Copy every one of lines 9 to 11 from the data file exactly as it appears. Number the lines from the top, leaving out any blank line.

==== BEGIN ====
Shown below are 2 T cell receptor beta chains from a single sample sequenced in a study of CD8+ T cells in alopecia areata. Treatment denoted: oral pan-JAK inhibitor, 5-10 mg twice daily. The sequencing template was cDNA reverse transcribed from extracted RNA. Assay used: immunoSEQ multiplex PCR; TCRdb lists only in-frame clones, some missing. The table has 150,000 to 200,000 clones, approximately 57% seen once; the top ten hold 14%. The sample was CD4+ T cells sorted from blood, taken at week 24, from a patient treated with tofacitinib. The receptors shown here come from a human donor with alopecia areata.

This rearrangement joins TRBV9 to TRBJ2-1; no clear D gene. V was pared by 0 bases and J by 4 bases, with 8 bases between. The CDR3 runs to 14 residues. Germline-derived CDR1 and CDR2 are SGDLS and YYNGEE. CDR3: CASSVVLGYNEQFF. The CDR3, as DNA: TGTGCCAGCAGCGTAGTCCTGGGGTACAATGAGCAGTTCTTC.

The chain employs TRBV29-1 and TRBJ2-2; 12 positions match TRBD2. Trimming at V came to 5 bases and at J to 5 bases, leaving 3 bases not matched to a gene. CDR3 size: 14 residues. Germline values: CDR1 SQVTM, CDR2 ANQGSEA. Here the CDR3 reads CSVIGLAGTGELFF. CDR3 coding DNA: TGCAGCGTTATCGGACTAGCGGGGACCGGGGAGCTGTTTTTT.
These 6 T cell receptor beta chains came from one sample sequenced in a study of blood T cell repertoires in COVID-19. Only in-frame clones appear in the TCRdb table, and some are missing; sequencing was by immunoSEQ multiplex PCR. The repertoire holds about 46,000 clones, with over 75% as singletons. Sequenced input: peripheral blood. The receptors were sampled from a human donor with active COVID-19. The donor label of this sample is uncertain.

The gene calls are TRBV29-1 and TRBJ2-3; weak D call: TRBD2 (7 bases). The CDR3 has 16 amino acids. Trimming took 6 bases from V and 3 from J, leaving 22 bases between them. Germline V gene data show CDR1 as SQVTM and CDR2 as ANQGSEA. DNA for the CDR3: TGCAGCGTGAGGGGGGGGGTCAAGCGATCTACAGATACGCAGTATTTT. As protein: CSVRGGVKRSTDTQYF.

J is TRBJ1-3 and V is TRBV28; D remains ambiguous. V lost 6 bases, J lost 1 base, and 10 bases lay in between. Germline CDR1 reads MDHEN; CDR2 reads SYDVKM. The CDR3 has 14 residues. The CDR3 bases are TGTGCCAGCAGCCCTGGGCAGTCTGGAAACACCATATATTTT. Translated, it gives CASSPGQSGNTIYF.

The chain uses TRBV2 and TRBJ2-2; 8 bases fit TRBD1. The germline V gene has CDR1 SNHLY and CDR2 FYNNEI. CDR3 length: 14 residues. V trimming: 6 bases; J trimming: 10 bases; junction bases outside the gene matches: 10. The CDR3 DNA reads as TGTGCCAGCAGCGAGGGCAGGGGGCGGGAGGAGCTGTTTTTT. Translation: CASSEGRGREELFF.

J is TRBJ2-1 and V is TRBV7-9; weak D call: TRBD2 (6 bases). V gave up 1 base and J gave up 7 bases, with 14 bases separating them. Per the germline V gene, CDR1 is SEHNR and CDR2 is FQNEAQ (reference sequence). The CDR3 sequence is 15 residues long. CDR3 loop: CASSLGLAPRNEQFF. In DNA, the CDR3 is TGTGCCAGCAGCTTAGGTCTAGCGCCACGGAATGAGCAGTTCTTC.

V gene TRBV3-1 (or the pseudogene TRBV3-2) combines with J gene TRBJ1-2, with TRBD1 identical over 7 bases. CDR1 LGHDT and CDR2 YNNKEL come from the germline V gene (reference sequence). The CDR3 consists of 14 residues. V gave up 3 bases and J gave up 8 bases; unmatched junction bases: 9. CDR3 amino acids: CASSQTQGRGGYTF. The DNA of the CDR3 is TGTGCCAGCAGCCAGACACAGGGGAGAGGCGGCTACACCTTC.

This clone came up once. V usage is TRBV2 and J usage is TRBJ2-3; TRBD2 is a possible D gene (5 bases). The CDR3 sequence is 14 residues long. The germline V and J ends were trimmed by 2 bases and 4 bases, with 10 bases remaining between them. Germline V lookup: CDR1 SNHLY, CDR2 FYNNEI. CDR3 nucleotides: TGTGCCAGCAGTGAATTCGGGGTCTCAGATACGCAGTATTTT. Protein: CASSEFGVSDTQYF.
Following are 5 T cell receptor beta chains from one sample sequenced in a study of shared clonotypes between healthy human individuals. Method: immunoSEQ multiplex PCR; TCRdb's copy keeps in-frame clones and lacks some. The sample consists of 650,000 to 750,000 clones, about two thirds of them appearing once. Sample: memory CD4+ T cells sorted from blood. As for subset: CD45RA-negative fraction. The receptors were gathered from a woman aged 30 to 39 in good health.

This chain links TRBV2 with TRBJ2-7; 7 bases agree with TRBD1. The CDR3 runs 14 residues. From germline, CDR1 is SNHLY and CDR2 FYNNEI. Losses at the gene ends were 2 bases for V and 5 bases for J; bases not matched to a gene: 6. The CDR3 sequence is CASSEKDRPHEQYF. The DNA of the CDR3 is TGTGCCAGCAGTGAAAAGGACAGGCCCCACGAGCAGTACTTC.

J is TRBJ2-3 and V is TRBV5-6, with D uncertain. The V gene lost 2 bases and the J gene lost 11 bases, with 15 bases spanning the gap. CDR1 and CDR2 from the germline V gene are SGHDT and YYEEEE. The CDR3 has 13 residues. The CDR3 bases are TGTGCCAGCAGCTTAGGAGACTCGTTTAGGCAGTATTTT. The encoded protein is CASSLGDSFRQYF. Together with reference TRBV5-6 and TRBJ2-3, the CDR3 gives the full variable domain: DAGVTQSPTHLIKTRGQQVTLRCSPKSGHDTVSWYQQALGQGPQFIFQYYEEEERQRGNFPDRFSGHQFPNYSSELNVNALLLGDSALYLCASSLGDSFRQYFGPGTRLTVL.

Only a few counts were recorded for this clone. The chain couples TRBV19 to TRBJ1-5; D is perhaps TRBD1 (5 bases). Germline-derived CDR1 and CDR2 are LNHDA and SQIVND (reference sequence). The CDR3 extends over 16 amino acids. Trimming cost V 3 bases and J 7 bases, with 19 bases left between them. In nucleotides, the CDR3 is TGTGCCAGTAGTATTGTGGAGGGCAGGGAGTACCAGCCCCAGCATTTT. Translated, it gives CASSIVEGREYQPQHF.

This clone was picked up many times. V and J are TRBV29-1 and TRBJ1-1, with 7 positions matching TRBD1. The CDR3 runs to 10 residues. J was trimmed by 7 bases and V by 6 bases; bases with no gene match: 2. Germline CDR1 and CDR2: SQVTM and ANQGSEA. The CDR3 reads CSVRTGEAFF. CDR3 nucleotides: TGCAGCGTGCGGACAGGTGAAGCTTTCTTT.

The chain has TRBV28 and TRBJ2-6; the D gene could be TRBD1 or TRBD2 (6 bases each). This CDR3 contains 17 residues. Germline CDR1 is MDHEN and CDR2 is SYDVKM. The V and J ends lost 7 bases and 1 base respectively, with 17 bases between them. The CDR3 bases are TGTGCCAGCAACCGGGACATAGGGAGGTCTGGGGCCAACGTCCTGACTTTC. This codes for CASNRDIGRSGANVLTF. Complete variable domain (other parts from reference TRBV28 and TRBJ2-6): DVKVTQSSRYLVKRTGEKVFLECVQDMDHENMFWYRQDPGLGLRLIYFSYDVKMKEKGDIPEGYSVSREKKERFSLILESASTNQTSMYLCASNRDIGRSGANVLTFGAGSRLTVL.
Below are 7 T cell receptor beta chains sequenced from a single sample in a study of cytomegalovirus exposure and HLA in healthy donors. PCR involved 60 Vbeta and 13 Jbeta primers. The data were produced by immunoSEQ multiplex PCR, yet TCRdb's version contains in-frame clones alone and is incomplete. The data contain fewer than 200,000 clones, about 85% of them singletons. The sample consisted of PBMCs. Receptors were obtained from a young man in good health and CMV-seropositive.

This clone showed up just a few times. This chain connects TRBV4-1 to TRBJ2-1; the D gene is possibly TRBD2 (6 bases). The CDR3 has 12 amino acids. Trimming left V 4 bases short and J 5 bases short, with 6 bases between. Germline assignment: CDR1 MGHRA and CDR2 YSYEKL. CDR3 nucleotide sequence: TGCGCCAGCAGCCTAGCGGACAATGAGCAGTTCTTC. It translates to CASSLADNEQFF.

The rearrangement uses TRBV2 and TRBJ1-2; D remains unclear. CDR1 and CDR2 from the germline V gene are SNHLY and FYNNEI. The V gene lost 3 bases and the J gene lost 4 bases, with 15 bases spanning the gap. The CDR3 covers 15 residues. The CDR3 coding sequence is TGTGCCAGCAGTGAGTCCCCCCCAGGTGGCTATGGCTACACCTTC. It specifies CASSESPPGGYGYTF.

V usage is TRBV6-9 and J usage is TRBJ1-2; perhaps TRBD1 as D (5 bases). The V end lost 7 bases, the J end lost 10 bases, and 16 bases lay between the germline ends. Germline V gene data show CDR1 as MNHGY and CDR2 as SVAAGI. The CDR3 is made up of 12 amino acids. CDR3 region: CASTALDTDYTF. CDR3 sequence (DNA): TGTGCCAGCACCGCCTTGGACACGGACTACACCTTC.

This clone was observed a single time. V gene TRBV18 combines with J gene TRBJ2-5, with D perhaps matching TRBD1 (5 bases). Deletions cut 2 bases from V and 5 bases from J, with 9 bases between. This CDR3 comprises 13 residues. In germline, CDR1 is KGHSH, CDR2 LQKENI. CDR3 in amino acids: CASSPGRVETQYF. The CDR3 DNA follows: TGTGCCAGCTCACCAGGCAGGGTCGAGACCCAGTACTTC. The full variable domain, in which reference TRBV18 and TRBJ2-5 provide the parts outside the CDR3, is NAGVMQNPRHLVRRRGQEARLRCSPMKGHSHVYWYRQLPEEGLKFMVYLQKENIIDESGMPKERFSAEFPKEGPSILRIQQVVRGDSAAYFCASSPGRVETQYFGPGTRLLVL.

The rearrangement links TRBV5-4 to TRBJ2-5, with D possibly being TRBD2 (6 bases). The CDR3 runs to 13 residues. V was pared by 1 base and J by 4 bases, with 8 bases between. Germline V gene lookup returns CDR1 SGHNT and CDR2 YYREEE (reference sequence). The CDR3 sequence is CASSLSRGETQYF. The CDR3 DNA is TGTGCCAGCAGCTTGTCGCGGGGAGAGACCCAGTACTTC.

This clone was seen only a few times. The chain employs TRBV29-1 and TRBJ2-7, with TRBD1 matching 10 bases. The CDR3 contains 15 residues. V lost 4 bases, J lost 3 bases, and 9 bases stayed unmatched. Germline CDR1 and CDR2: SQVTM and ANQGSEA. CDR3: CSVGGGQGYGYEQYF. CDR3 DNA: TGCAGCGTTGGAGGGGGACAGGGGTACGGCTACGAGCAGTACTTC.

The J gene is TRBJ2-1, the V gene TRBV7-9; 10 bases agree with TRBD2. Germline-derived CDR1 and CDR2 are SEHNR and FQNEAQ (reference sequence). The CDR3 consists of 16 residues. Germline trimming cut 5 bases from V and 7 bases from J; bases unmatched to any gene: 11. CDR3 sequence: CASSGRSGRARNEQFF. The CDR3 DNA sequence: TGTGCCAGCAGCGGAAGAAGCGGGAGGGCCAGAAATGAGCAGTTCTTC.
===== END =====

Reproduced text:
V gene TRBV3-1 (or the pseudogene TRBV3-2) combines with J gene TRBJ1-2, with TRBD1 identical over 7 bases. CDR1 LGHDT and CDR2 YNNKEL come from the germline V gene (reference sequence). The CDR3 consists of 14 residues. V gave up 3 bases and J gave up 8 bases; unmatched junction bases: 9. CDR3 amino acids: CASSQTQGRGGYTF. The DNA of the CDR3 is TGTGCCAGCAGCCAGACACAGGGGAGAGGCGGCTACACCTTC.

This clone came up once. V usage is TRBV2 and J usage is TRBJ2-3; TRBD2 is a possible D gene (5 bases). The CDR3 sequence is 14 residues long. The germline V and J ends were trimmed by 2 bases and 4 bases, with 10 bases remaining between them. Germline V lookup: CDR1 SNHLY, CDR2 FYNNEI. CDR3 nucleotides: TGTGCCAGCAGTGAATTCGGGGTCTCAGATACGCAGTATTTT. Protein: CASSEFGVSDTQYF.
Following are 5 T cell receptor beta chains from one sample sequenced in a study of shared clonotypes between healthy human individuals. Method: immunoSEQ multiplex PCR; TCRdb's copy keeps in-frame clones and lacks some. The sample consists of 650,000 to 750,000 clones, about two thirds of them appearing once. Sample: memory CD4+ T cells sorted from blood. As for subset: CD45RA-negative fraction. The receptors were gathered from a woman aged 30 to 39 in good health.